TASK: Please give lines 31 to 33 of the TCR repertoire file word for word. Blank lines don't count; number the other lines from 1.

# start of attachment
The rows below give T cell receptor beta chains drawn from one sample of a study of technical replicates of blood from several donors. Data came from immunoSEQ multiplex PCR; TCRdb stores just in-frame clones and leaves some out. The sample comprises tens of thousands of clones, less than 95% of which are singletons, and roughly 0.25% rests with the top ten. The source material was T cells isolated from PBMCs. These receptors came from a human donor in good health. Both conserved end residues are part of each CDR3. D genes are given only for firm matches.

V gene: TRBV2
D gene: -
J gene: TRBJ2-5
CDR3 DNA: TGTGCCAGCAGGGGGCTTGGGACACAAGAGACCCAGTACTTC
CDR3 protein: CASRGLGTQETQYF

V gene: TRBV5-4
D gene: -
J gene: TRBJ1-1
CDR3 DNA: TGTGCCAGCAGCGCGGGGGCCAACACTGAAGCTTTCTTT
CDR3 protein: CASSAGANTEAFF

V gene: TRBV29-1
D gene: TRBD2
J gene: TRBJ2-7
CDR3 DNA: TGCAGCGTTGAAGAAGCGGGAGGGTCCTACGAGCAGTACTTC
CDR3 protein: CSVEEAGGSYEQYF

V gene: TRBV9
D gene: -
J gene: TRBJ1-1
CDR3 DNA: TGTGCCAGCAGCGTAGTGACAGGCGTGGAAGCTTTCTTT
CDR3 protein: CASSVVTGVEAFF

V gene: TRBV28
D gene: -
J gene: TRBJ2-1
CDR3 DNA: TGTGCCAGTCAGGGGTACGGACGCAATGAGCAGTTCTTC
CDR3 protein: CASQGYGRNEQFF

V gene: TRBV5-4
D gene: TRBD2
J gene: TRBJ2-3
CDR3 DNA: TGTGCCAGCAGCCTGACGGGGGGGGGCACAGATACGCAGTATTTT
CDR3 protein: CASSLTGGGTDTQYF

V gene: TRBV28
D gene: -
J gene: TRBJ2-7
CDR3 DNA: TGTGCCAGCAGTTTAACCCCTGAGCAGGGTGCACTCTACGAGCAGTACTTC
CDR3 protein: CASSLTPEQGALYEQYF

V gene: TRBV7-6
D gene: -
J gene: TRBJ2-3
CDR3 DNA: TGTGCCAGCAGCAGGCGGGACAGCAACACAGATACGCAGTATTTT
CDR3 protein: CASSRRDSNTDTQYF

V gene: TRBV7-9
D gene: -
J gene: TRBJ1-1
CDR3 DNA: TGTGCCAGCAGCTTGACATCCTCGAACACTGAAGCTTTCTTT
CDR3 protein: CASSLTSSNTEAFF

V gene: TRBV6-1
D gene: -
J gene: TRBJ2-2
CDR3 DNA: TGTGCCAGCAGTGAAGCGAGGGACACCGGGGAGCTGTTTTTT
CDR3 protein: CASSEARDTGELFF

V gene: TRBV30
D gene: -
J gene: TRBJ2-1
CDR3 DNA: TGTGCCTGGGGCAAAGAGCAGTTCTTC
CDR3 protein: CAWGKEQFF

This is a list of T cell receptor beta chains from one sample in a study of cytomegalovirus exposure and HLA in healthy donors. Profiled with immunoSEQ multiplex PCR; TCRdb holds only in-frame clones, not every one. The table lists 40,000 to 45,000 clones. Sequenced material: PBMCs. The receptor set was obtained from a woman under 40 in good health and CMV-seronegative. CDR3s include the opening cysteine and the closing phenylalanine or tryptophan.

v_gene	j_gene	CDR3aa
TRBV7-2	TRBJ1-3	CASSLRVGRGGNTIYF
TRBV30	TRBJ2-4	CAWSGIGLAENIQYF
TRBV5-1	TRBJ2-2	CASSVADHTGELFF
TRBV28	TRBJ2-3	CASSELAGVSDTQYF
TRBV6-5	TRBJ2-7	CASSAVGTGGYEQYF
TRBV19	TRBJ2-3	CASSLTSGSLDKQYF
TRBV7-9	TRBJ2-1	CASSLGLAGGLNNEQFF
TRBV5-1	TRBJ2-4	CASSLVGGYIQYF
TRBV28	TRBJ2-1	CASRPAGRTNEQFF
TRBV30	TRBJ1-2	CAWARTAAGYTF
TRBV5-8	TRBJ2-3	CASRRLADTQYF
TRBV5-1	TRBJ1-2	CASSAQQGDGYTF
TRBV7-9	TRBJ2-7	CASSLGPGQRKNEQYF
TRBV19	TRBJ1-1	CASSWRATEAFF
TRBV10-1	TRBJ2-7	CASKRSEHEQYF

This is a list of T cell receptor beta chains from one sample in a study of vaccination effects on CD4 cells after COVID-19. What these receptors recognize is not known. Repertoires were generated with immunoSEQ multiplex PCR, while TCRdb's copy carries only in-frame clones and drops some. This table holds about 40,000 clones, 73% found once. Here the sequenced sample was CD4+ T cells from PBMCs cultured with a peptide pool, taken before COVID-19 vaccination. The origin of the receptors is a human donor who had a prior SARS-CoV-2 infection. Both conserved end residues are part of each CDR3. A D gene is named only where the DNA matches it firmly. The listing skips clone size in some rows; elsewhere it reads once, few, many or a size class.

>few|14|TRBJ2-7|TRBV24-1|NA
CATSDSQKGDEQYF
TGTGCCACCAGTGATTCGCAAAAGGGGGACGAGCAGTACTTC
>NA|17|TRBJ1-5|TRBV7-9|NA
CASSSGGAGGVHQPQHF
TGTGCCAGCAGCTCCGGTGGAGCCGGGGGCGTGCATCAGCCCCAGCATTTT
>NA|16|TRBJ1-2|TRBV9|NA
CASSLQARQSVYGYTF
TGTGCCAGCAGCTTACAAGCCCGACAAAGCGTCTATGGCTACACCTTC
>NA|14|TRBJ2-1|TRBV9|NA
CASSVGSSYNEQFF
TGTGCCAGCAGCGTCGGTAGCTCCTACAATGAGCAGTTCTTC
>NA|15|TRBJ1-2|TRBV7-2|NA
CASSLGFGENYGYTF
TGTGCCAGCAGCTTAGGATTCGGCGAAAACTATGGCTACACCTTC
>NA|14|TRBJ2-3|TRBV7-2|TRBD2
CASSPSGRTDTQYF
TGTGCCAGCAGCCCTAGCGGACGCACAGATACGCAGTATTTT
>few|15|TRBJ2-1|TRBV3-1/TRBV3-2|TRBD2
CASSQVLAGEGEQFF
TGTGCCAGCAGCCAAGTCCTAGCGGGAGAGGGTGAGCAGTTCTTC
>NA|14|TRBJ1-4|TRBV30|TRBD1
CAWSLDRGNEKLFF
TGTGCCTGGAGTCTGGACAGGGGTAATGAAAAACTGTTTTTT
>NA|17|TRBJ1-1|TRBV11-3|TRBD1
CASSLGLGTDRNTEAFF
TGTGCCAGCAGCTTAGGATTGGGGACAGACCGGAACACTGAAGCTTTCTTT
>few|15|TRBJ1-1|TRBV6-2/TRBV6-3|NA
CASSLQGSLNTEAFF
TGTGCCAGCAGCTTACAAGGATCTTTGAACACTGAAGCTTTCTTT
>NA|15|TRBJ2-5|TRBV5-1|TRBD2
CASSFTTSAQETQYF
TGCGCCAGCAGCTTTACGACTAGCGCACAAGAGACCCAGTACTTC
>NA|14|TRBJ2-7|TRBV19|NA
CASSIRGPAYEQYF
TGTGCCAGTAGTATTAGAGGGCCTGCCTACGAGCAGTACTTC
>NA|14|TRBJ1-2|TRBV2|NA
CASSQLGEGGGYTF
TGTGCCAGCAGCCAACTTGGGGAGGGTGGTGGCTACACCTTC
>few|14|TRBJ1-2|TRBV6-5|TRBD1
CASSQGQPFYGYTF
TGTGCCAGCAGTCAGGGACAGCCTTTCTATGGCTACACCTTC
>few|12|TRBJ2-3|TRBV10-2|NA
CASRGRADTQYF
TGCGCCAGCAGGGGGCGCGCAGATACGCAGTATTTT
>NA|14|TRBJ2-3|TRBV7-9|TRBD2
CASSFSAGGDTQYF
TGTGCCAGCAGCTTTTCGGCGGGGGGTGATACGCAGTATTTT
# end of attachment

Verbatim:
CDR3 protein: CASSLTGGGTDTQYF

V gene: TRBV28
D gene: -